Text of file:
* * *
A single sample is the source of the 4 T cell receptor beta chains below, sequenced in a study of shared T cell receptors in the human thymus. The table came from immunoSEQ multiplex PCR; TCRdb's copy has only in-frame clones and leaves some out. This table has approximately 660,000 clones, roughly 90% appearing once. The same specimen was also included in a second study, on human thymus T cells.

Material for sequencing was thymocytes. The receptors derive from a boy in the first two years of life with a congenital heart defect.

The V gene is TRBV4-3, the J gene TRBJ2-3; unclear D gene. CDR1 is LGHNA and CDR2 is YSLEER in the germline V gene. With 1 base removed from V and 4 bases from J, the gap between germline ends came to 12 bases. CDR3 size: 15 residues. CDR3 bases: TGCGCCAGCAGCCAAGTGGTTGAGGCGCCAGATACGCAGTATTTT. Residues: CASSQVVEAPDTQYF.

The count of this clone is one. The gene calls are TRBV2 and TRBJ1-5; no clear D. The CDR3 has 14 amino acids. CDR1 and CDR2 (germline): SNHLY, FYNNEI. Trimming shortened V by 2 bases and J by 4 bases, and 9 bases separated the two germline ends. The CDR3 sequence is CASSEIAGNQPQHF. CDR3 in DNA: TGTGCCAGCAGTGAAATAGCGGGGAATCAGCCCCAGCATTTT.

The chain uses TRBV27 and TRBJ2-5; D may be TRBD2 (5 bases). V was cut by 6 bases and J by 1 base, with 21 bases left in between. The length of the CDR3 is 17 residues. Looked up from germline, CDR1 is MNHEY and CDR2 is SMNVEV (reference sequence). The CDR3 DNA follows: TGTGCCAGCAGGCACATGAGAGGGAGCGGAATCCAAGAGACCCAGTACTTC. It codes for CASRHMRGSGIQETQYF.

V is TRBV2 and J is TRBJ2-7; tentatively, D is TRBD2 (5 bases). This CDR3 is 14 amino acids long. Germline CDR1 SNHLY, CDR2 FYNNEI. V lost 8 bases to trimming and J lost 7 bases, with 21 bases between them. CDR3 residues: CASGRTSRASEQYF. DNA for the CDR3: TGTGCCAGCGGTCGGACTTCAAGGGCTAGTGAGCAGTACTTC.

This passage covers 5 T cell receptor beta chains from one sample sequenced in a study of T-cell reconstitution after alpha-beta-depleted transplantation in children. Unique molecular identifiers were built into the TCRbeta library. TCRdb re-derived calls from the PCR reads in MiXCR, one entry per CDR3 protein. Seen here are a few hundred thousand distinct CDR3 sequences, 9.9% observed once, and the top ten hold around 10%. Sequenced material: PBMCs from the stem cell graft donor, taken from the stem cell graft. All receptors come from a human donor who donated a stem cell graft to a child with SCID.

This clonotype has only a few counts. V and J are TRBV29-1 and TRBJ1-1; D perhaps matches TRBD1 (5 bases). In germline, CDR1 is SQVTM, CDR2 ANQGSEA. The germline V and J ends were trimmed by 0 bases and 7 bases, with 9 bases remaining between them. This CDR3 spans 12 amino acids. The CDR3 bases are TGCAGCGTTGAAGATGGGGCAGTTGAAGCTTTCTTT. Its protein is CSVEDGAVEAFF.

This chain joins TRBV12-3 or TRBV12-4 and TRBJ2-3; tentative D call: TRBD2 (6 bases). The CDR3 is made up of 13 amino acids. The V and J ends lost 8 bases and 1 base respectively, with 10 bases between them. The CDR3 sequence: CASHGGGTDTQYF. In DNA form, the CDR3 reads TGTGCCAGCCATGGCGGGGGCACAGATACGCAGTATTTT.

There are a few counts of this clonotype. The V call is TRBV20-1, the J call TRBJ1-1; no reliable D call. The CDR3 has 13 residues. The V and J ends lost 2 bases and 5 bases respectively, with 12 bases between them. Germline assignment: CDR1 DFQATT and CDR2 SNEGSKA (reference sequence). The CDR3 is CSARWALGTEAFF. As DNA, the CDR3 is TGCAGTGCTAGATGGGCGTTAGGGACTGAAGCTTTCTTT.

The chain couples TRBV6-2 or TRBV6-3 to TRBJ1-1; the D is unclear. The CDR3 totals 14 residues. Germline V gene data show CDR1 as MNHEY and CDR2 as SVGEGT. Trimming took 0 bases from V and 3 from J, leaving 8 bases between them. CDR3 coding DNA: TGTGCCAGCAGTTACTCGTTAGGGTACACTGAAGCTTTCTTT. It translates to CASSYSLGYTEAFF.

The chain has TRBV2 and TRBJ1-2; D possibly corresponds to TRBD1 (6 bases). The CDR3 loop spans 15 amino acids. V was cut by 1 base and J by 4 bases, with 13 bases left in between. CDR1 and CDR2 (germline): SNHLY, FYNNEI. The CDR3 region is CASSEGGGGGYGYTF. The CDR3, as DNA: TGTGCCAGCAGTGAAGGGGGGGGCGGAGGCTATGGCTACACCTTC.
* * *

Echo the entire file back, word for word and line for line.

A single sample is the source of the 4 T cell receptor beta chains below, sequenced in a study of shared T cell receptors in the human thymus. The table came from immunoSEQ multiplex PCR; TCRdb's copy has only in-frame clones and leaves some out. This table has approximately 660,000 clones, roughly 90% appearing once. The same specimen was also included in a second study, on human thymus T cells.

Material for sequencing was thymocytes. The receptors derive from a boy in the first two years of life with a congenital heart defect.

The V gene is TRBV4-3, the J gene TRBJ2-3; unclear D gene. CDR1 is LGHNA and CDR2 is YSLEER in the germline V gene. With 1 base removed from V and 4 bases from J, the gap between germline ends came to 12 bases. CDR3 size: 15 residues. CDR3 bases: TGCGCCAGCAGCCAAGTGGTTGAGGCGCCAGATACGCAGTATTTT. Residues: CASSQVVEAPDTQYF.

The count of this clone is one. The gene calls are TRBV2 and TRBJ1-5; no clear D. The CDR3 has 14 amino acids. CDR1 and CDR2 (germline): SNHLY, FYNNEI. Trimming shortened V by 2 bases and J by 4 bases, and 9 bases separated the two germline ends. The CDR3 sequence is CASSEIAGNQPQHF. CDR3 in DNA: TGTGCCAGCAGTGAAATAGCGGGGAATCAGCCCCAGCATTTT.

The chain uses TRBV27 and TRBJ2-5; D may be TRBD2 (5 bases). V was cut by 6 bases and J by 1 base, with 21 bases left in between. The length of the CDR3 is 17 residues. Looked up from germline, CDR1 is MNHEY and CDR2 is SMNVEV (reference sequence). The CDR3 DNA follows: TGTGCCAGCAGGCACATGAGAGGGAGCGGAATCCAAGAGACCCAGTACTTC. It codes for CASRHMRGSGIQETQYF.

V is TRBV2 and J is TRBJ2-7; tentatively, D is TRBD2 (5 bases). This CDR3 is 14 amino acids long. Germline CDR1 SNHLY, CDR2 FYNNEI. V lost 8 bases to trimming and J lost 7 bases, with 21 bases between them. CDR3 residues: CASGRTSRASEQYF. DNA for the CDR3: TGTGCCAGCGGTCGGACTTCAAGGGCTAGTGAGCAGTACTTC.

This passage covers 5 T cell receptor beta chains from one sample sequenced in a study of T-cell reconstitution after alpha-beta-depleted transplantation in children. Unique molecular identifiers were built into the TCRbeta library. TCRdb re-derived calls from the PCR reads in MiXCR, one entry per CDR3 protein. Seen here are a few hundred thousand distinct CDR3 sequences, 9.9% observed once, and the top ten hold around 10%. Sequenced material: PBMCs from the stem cell graft donor, taken from the stem cell graft. All receptors come from a human donor who donated a stem cell graft to a child with SCID.

This clonotype has only a few counts. V and J are TRBV29-1 and TRBJ1-1; D perhaps matches TRBD1 (5 bases). In germline, CDR1 is SQVTM, CDR2 ANQGSEA. The germline V and J ends were trimmed by 0 bases and 7 bases, with 9 bases remaining between them. This CDR3 spans 12 amino acids. The CDR3 bases are TGCAGCGTTGAAGATGGGGCAGTTGAAGCTTTCTTT. Its protein is CSVEDGAVEAFF.

This chain joins TRBV12-3 or TRBV12-4 and TRBJ2-3; tentative D call: TRBD2 (6 bases). The CDR3 is made up of 13 amino acids. The V and J ends lost 8 bases and 1 base respectively, with 10 bases between them. The CDR3 sequence: CASHGGGTDTQYF. In DNA form, the CDR3 reads TGTGCCAGCCATGGCGGGGGCACAGATACGCAGTATTTT.

There are a few counts of this clonotype. The V call is TRBV20-1, the J call TRBJ1-1; no reliable D call. The CDR3 has 13 residues. The V and J ends lost 2 bases and 5 bases respectively, with 12 bases between them. Germline assignment: CDR1 DFQATT and CDR2 SNEGSKA (reference sequence). The CDR3 is CSARWALGTEAFF. As DNA, the CDR3 is TGCAGTGCTAGATGGGCGTTAGGGACTGAAGCTTTCTTT.

The chain couples TRBV6-2 or TRBV6-3 to TRBJ1-1; the D is unclear. The CDR3 totals 14 residues. Germline V gene data show CDR1 as MNHEY and CDR2 as SVGEGT. Trimming took 0 bases from V and 3 from J, leaving 8 bases between them. CDR3 coding DNA: TGTGCCAGCAGTTACTCGTTAGGGTACACTGAAGCTTTCTTT. It translates to CASSYSLGYTEAFF.

The chain has TRBV2 and TRBJ1-2; D possibly corresponds to TRBD1 (6 bases). The CDR3 loop spans 15 amino acids. V was cut by 1 base and J by 4 bases, with 13 bases left in between. CDR1 and CDR2 (germline): SNHLY, FYNNEI. The CDR3 region is CASSEGGGGGYGYTF. The CDR3, as DNA: TGTGCCAGCAGTGAAGGGGGGGGCGGAGGCTATGGCTACACCTTC.